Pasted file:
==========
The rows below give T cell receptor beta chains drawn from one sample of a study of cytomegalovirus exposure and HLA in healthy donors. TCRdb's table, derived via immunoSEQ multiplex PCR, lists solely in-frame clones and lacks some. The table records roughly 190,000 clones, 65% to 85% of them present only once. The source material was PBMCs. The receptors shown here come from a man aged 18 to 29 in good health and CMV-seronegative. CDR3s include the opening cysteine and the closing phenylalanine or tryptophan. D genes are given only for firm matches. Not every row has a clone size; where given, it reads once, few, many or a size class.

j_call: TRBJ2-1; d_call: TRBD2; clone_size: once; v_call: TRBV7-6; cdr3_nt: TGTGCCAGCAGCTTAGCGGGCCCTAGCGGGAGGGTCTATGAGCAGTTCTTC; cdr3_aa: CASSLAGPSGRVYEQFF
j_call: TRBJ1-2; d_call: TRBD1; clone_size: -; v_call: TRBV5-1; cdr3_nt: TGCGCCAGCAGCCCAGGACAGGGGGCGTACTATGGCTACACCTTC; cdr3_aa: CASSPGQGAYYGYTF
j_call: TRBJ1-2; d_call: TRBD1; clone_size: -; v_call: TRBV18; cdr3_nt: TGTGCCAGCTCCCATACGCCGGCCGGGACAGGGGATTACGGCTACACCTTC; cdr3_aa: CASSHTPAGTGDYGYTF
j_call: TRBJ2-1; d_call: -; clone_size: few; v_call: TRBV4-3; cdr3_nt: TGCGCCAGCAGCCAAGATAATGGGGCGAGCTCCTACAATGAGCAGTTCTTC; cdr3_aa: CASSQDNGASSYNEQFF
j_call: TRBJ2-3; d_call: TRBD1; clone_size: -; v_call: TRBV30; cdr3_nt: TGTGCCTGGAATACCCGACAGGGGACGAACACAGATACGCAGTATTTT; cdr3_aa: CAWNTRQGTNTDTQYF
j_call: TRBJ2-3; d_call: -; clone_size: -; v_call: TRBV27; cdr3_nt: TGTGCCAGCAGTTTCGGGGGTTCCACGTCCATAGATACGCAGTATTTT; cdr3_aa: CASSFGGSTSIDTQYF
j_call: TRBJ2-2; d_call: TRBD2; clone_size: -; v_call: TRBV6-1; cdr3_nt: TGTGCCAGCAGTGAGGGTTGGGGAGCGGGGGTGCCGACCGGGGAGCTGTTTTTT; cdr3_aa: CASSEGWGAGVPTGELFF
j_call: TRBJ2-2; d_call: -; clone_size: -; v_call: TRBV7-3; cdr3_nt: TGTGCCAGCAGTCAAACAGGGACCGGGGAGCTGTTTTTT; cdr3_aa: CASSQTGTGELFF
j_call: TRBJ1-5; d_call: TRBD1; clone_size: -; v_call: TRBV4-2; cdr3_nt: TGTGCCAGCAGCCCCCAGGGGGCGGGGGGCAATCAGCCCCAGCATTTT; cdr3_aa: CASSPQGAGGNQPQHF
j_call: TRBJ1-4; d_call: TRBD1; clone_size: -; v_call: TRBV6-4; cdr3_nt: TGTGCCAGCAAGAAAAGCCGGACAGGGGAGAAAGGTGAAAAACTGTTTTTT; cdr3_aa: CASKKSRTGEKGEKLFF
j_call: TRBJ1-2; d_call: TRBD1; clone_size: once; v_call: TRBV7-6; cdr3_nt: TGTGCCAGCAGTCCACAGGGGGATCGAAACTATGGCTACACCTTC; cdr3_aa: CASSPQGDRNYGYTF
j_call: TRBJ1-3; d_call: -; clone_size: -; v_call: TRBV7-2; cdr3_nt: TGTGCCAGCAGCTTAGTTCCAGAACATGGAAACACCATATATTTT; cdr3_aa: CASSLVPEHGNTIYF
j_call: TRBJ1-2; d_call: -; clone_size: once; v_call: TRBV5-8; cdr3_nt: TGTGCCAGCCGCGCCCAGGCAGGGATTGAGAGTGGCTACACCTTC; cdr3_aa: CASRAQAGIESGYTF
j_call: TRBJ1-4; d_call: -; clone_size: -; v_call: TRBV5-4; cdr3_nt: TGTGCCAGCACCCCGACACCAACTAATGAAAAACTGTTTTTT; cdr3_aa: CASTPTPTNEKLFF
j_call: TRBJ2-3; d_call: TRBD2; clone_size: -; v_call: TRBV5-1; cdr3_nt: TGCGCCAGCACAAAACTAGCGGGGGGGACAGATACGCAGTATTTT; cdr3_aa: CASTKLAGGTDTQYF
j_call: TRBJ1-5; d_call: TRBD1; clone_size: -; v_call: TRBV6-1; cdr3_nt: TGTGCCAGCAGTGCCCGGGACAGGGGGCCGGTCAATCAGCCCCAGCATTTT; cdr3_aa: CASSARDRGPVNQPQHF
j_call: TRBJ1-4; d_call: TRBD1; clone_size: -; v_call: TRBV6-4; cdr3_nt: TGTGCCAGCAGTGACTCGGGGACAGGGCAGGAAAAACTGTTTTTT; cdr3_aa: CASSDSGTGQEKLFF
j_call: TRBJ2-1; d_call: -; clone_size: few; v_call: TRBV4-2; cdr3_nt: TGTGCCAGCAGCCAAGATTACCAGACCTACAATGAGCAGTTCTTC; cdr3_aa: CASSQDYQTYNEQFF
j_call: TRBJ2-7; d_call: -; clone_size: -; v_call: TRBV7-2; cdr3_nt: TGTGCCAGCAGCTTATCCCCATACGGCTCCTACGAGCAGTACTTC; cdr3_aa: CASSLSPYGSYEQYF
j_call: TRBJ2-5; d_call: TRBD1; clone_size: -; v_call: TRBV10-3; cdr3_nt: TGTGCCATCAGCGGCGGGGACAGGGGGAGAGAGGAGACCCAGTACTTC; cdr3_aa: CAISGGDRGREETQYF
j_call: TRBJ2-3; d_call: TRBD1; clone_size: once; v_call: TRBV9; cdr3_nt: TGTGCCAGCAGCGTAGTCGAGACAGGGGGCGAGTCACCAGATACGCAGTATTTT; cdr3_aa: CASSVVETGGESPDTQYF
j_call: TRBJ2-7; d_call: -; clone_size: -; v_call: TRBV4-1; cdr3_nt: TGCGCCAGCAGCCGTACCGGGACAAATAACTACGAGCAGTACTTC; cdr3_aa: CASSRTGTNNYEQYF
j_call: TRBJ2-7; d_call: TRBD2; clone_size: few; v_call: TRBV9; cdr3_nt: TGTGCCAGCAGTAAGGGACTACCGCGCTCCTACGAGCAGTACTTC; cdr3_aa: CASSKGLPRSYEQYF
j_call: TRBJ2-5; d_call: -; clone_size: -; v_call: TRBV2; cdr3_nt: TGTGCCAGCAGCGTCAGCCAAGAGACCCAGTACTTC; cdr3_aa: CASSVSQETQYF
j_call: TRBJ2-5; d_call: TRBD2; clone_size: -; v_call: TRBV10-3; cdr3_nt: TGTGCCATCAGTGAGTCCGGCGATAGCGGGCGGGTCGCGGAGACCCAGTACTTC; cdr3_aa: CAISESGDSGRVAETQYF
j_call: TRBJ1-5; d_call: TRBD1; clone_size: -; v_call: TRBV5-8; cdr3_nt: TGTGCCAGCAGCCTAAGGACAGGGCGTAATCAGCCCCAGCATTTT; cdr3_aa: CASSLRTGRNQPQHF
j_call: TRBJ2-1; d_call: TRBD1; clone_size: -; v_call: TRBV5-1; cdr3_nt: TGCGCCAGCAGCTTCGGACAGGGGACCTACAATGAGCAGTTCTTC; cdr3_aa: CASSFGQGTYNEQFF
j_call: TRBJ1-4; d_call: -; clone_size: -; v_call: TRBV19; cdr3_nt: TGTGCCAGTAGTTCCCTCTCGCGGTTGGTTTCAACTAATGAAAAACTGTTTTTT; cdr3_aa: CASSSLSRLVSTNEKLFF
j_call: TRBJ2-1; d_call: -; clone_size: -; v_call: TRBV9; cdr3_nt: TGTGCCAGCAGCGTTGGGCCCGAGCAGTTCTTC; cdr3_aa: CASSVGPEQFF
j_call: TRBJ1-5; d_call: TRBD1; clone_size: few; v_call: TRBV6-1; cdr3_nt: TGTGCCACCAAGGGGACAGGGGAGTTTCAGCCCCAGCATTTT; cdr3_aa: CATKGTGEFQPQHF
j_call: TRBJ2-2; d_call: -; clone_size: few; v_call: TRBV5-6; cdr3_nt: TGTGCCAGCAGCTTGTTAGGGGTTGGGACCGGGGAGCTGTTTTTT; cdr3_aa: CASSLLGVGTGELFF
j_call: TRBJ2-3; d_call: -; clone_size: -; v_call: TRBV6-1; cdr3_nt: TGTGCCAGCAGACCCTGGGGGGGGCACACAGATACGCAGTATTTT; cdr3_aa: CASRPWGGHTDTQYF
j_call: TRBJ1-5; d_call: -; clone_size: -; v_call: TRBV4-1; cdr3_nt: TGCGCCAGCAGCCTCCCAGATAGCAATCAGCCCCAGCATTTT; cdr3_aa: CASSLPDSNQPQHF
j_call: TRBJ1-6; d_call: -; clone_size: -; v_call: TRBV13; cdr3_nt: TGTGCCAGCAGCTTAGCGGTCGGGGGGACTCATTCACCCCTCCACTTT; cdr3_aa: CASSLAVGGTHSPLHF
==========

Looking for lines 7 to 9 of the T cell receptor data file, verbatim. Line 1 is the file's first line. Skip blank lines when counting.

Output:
j_call: TRBJ2-3; d_call: -; clone_size: -; v_call: TRBV27; cdr3_nt: TGTGCCAGCAGTTTCGGGGGTTCCACGTCCATAGATACGCAGTATTTT; cdr3_aa: CASSFGGSTSIDTQYF
j_call: TRBJ2-2; d_call: TRBD2; clone_size: -; v_call: TRBV6-1; cdr3_nt: TGTGCCAGCAGTGAGGGTTGGGGAGCGGGGGTGCCGACCGGGGAGCTGTTTTTT; cdr3_aa: CASSEGWGAGVPTGELFF
j_call: TRBJ2-2; d_call: -; clone_size: -; v_call: TRBV7-3; cdr3_nt: TGTGCCAGCAGTCAAACAGGGACCGGGGAGCTGTTTTTT; cdr3_aa: CASSQTGTGELFF